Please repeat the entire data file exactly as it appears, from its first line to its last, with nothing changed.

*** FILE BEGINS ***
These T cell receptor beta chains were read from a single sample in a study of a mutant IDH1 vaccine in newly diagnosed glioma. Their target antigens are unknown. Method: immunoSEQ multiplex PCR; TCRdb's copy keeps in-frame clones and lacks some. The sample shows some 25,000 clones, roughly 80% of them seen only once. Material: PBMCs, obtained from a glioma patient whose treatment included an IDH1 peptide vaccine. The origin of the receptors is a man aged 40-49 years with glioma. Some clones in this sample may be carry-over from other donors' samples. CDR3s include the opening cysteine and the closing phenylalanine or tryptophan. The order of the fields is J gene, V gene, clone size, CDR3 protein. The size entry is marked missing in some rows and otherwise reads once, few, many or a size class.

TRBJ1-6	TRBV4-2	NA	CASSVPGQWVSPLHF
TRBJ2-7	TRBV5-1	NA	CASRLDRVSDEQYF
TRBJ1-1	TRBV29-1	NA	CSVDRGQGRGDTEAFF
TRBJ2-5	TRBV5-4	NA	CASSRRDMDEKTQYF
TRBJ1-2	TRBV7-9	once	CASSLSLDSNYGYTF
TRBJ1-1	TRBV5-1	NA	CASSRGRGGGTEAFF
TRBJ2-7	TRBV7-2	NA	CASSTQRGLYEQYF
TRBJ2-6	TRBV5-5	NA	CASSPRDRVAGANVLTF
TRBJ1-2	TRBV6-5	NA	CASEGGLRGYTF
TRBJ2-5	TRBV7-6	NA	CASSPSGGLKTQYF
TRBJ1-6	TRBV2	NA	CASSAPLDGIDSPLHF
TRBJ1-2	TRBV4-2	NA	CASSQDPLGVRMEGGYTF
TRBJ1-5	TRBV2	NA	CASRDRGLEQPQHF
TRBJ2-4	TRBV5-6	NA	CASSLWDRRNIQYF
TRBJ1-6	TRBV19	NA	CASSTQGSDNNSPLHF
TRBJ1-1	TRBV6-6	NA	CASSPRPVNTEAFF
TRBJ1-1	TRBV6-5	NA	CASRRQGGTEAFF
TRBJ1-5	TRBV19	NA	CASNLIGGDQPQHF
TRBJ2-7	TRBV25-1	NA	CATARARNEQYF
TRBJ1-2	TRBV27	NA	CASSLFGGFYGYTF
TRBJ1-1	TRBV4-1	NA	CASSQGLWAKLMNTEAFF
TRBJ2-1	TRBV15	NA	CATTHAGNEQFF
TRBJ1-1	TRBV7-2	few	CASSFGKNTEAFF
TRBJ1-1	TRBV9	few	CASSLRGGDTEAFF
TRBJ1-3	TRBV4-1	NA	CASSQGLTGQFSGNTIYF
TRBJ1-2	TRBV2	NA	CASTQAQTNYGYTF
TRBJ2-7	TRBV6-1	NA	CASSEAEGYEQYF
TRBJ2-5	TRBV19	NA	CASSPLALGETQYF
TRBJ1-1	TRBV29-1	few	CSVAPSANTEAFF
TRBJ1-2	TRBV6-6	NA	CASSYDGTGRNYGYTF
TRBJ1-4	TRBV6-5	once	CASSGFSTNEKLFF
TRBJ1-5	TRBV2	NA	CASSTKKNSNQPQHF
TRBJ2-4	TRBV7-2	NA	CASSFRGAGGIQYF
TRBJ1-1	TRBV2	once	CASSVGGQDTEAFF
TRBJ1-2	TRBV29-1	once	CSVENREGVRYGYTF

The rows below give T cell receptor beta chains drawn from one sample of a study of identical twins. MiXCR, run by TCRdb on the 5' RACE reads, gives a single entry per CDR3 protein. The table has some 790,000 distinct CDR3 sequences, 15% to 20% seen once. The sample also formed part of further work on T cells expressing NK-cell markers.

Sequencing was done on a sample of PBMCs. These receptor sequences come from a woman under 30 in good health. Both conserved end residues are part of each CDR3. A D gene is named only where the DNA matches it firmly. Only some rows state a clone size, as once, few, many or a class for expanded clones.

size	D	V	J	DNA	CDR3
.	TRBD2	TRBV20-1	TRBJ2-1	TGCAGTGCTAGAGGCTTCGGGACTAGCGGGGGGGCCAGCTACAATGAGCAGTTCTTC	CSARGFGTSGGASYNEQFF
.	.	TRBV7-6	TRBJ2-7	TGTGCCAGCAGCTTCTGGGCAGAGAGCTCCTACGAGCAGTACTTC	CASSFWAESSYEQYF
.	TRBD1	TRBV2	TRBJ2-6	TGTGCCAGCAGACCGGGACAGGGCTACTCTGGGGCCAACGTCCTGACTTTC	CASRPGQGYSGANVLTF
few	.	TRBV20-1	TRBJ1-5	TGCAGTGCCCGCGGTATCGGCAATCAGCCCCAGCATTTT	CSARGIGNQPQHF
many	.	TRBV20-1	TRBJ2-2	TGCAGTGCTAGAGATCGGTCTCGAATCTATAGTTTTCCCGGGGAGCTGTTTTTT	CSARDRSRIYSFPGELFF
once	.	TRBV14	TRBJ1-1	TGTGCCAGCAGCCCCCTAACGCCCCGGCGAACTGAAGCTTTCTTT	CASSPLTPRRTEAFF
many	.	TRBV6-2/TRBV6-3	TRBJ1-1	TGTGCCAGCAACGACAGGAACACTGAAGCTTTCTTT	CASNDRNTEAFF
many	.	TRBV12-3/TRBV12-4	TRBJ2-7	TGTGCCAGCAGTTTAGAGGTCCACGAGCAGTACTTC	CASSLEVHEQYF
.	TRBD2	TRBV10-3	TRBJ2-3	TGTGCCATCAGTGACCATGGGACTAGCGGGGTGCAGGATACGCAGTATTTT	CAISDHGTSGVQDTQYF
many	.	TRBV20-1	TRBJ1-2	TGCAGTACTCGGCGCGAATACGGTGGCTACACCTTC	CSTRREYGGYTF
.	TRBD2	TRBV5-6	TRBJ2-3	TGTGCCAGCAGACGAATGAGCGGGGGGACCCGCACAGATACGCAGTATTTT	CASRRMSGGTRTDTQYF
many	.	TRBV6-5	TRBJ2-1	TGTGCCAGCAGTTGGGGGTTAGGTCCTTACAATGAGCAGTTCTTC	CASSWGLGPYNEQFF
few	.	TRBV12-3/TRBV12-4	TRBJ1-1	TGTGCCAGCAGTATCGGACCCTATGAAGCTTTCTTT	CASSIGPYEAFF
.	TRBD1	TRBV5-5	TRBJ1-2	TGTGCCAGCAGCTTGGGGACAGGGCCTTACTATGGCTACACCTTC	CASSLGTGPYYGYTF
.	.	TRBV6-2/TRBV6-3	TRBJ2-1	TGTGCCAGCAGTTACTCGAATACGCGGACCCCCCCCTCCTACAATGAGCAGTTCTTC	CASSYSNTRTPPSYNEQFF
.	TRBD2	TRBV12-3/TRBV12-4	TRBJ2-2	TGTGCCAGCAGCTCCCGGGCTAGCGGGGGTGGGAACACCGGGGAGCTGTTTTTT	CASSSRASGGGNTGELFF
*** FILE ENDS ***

These T cell receptor beta chains were read from a single sample in a study of a mutant IDH1 vaccine in newly diagnosed glioma. Their target antigens are unknown. Method: immunoSEQ multiplex PCR; TCRdb's copy keeps in-frame clones and lacks some. The sample shows some 25,000 clones, roughly 80% of them seen only once. Material: PBMCs, obtained from a glioma patient whose treatment included an IDH1 peptide vaccine. The origin of the receptors is a man aged 40-49 years with glioma. Some clones in this sample may be carry-over from other donors' samples. CDR3s include the opening cysteine and the closing phenylalanine or tryptophan. The order of the fields is J gene, V gene, clone size, CDR3 protein. The size entry is marked missing in some rows and otherwise reads once, few, many or a size class.

TRBJ1-6	TRBV4-2	NA	CASSVPGQWVSPLHF
TRBJ2-7	TRBV5-1	NA	CASRLDRVSDEQYF
TRBJ1-1	TRBV29-1	NA	CSVDRGQGRGDTEAFF
TRBJ2-5	TRBV5-4	NA	CASSRRDMDEKTQYF
TRBJ1-2	TRBV7-9	once	CASSLSLDSNYGYTF
TRBJ1-1	TRBV5-1	NA	CASSRGRGGGTEAFF
TRBJ2-7	TRBV7-2	NA	CASSTQRGLYEQYF
TRBJ2-6	TRBV5-5	NA	CASSPRDRVAGANVLTF
TRBJ1-2	TRBV6-5	NA	CASEGGLRGYTF
TRBJ2-5	TRBV7-6	NA	CASSPSGGLKTQYF
TRBJ1-6	TRBV2	NA	CASSAPLDGIDSPLHF
TRBJ1-2	TRBV4-2	NA	CASSQDPLGVRMEGGYTF
TRBJ1-5	TRBV2	NA	CASRDRGLEQPQHF
TRBJ2-4	TRBV5-6	NA	CASSLWDRRNIQYF
TRBJ1-6	TRBV19	NA	CASSTQGSDNNSPLHF
TRBJ1-1	TRBV6-6	NA	CASSPRPVNTEAFF
TRBJ1-1	TRBV6-5	NA	CASRRQGGTEAFF
TRBJ1-5	TRBV19	NA	CASNLIGGDQPQHF
TRBJ2-7	TRBV25-1	NA	CATARARNEQYF
TRBJ1-2	TRBV27	NA	CASSLFGGFYGYTF
TRBJ1-1	TRBV4-1	NA	CASSQGLWAKLMNTEAFF
TRBJ2-1	TRBV15	NA	CATTHAGNEQFF
TRBJ1-1	TRBV7-2	few	CASSFGKNTEAFF
TRBJ1-1	TRBV9	few	CASSLRGGDTEAFF
TRBJ1-3	TRBV4-1	NA	CASSQGLTGQFSGNTIYF
TRBJ1-2	TRBV2	NA	CASTQAQTNYGYTF
TRBJ2-7	TRBV6-1	NA	CASSEAEGYEQYF
TRBJ2-5	TRBV19	NA	CASSPLALGETQYF
TRBJ1-1	TRBV29-1	few	CSVAPSANTEAFF
TRBJ1-2	TRBV6-6	NA	CASSYDGTGRNYGYTF
TRBJ1-4	TRBV6-5	once	CASSGFSTNEKLFF
TRBJ1-5	TRBV2	NA	CASSTKKNSNQPQHF
TRBJ2-4	TRBV7-2	NA	CASSFRGAGGIQYF
TRBJ1-1	TRBV2	once	CASSVGGQDTEAFF
TRBJ1-2	TRBV29-1	once	CSVENREGVRYGYTF

The rows below give T cell receptor beta chains drawn from one sample of a study of identical twins. MiXCR, run by TCRdb on the 5' RACE reads, gives a single entry per CDR3 protein. The table has some 790,000 distinct CDR3 sequences, 15% to 20% seen once. The sample also formed part of further work on T cells expressing NK-cell markers.

Sequencing was done on a sample of PBMCs. These receptor sequences come from a woman under 30 in good health. Both conserved end residues are part of each CDR3. A D gene is named only where the DNA matches it firmly. Only some rows state a clone size, as once, few, many or a class for expanded clones.

size	D	V	J	DNA	CDR3
.	TRBD2	TRBV20-1	TRBJ2-1	TGCAGTGCTAGAGGCTTCGGGACTAGCGGGGGGGCCAGCTACAATGAGCAGTTCTTC	CSARGFGTSGGASYNEQFF
.	.	TRBV7-6	TRBJ2-7	TGTGCCAGCAGCTTCTGGGCAGAGAGCTCCTACGAGCAGTACTTC	CASSFWAESSYEQYF
.	TRBD1	TRBV2	TRBJ2-6	TGTGCCAGCAGACCGGGACAGGGCTACTCTGGGGCCAACGTCCTGACTTTC	CASRPGQGYSGANVLTF
few	.	TRBV20-1	TRBJ1-5	TGCAGTGCCCGCGGTATCGGCAATCAGCCCCAGCATTTT	CSARGIGNQPQHF
many	.	TRBV20-1	TRBJ2-2	TGCAGTGCTAGAGATCGGTCTCGAATCTATAGTTTTCCCGGGGAGCTGTTTTTT	CSARDRSRIYSFPGELFF
once	.	TRBV14	TRBJ1-1	TGTGCCAGCAGCCCCCTAACGCCCCGGCGAACTGAAGCTTTCTTT	CASSPLTPRRTEAFF
many	.	TRBV6-2/TRBV6-3	TRBJ1-1	TGTGCCAGCAACGACAGGAACACTGAAGCTTTCTTT	CASNDRNTEAFF
many	.	TRBV12-3/TRBV12-4	TRBJ2-7	TGTGCCAGCAGTTTAGAGGTCCACGAGCAGTACTTC	CASSLEVHEQYF
.	TRBD2	TRBV10-3	TRBJ2-3	TGTGCCATCAGTGACCATGGGACTAGCGGGGTGCAGGATACGCAGTATTTT	CAISDHGTSGVQDTQYF
many	.	TRBV20-1	TRBJ1-2	TGCAGTACTCGGCGCGAATACGGTGGCTACACCTTC	CSTRREYGGYTF
.	TRBD2	TRBV5-6	TRBJ2-3	TGTGCCAGCAGACGAATGAGCGGGGGGACCCGCACAGATACGCAGTATTTT	CASRRMSGGTRTDTQYF
many	.	TRBV6-5	TRBJ2-1	TGTGCCAGCAGTTGGGGGTTAGGTCCTTACAATGAGCAGTTCTTC	CASSWGLGPYNEQFF
few	.	TRBV12-3/TRBV12-4	TRBJ1-1	TGTGCCAGCAGTATCGGACCCTATGAAGCTTTCTTT	CASSIGPYEAFF
.	TRBD1	TRBV5-5	TRBJ1-2	TGTGCCAGCAGCTTGGGGACAGGGCCTTACTATGGCTACACCTTC	CASSLGTGPYYGYTF
.	.	TRBV6-2/TRBV6-3	TRBJ2-1	TGTGCCAGCAGTTACTCGAATACGCGGACCCCCCCCTCCTACAATGAGCAGTTCTTC	CASSYSNTRTPPSYNEQFF
.	TRBD2	TRBV12-3/TRBV12-4	TRBJ2-2	TGTGCCAGCAGCTCCCGGGCTAGCGGGGGTGGGAACACCGGGGAGCTGTTTTTT	CASSSRASGGGNTGELFF